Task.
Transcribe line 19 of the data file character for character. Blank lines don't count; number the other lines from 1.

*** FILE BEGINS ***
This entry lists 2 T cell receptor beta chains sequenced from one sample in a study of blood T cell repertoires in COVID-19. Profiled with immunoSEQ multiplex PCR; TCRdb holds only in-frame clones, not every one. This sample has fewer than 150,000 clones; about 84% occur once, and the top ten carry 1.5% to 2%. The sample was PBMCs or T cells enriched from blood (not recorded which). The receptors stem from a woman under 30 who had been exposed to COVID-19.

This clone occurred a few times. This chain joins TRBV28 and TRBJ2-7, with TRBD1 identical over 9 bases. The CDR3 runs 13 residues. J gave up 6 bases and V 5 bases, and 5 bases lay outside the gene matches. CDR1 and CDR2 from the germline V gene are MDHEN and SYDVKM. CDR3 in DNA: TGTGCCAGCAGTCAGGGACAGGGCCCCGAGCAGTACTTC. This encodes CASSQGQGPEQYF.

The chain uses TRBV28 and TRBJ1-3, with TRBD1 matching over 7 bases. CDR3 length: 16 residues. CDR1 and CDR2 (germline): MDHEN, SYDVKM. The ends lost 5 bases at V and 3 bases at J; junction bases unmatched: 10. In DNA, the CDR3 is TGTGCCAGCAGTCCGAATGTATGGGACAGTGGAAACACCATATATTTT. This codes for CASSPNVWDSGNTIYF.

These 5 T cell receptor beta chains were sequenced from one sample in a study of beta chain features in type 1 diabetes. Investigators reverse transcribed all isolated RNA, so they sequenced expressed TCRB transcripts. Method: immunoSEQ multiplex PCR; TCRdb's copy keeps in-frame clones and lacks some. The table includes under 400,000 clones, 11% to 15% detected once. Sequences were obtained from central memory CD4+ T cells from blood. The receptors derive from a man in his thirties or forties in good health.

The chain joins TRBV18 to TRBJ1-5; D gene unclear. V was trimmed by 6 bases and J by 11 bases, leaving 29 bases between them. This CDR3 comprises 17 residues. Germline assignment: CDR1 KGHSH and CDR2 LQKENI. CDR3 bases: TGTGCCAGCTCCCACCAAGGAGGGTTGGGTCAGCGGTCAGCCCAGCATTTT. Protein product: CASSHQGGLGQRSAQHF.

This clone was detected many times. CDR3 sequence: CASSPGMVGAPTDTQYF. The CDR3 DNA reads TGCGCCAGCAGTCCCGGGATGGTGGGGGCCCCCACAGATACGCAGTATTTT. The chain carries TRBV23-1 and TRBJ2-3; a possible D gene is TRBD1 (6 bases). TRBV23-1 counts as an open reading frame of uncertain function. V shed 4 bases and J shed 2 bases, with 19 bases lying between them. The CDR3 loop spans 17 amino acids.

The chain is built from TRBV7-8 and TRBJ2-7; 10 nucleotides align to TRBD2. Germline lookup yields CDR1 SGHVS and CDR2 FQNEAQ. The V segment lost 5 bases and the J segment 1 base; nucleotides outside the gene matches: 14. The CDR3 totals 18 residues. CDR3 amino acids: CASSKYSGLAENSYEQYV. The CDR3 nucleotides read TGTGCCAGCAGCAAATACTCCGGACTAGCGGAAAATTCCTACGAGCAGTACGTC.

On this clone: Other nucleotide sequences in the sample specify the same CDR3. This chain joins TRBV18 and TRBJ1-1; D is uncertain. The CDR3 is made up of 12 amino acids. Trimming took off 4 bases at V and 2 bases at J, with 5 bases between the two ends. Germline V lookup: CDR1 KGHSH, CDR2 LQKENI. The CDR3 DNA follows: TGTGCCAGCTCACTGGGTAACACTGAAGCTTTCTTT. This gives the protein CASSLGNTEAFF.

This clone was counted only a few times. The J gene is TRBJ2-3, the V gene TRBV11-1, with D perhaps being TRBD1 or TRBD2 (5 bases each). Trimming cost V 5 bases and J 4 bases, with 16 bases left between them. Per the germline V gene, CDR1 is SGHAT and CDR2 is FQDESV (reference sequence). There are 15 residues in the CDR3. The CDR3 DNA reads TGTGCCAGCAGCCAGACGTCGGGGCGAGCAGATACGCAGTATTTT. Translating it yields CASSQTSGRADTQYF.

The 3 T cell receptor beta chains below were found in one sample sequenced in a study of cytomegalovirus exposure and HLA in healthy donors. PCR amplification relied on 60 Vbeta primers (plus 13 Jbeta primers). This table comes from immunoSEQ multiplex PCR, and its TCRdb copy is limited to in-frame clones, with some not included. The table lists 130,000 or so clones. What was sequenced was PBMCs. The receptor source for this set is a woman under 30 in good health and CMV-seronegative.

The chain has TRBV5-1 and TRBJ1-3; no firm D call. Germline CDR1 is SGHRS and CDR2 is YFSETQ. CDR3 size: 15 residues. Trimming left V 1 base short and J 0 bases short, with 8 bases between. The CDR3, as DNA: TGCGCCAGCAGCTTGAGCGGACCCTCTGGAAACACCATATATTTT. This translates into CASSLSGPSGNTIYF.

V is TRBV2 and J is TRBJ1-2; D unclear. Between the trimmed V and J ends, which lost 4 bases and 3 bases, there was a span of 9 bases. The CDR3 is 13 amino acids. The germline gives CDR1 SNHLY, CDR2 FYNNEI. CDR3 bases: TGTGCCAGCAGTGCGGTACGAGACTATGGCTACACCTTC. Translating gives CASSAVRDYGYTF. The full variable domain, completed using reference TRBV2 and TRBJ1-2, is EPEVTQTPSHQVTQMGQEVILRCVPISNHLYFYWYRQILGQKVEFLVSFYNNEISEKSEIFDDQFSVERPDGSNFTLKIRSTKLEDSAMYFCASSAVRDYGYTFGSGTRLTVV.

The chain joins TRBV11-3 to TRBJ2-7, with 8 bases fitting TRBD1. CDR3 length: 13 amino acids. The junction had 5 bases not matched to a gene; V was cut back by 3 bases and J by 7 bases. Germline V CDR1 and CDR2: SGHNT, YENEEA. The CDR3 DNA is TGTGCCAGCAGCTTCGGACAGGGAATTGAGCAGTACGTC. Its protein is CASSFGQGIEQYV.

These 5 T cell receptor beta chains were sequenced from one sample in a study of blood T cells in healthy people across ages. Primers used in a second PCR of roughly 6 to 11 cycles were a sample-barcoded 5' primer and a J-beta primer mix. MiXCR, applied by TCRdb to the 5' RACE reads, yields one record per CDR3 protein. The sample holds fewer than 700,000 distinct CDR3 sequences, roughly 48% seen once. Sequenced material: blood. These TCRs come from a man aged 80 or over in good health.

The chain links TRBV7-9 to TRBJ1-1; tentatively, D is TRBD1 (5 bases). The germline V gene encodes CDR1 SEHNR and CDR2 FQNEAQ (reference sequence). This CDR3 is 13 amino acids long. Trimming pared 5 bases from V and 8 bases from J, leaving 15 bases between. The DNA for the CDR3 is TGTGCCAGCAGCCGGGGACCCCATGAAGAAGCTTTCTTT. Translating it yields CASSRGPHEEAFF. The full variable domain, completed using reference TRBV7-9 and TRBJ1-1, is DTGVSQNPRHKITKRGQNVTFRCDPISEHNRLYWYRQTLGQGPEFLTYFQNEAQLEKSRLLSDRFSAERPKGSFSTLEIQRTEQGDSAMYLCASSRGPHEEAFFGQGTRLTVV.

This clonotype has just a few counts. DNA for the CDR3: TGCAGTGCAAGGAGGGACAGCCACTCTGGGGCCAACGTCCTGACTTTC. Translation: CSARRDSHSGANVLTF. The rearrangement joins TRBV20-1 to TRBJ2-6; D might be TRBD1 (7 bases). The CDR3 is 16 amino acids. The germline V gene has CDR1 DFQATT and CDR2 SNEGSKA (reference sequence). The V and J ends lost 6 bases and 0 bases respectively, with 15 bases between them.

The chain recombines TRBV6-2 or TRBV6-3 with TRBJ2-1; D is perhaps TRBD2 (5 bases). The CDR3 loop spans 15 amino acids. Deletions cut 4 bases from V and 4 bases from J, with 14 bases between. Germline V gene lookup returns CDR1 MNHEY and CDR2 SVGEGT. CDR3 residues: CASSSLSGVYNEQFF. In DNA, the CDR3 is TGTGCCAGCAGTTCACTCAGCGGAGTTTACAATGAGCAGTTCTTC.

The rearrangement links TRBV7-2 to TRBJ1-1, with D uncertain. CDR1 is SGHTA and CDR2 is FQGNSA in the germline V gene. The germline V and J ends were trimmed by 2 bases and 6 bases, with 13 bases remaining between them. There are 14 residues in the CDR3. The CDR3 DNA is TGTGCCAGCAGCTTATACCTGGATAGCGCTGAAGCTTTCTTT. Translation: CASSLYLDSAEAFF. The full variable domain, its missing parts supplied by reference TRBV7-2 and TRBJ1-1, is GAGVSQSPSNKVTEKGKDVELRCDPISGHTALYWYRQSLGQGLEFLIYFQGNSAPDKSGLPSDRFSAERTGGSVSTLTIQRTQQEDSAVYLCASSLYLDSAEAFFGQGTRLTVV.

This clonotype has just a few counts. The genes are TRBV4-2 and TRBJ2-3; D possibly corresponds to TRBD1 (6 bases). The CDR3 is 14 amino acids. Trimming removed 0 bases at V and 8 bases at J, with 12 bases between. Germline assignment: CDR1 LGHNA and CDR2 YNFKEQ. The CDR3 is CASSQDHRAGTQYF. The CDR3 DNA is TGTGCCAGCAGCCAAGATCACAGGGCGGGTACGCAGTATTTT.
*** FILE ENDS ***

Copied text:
This clonotype has just a few counts. The genes are TRBV4-2 and TRBJ2-3; D possibly corresponds to TRBD1 (6 bases). The CDR3 is 14 amino acids. Trimming removed 0 bases at V and 8 bases at J, with 12 bases between. Germline assignment: CDR1 LGHNA and CDR2 YNFKEQ. The CDR3 is CASSQDHRAGTQYF. The CDR3 DNA is TGTGCCAGCAGCCAAGATCACAGGGCGGGTACGCAGTATTTT.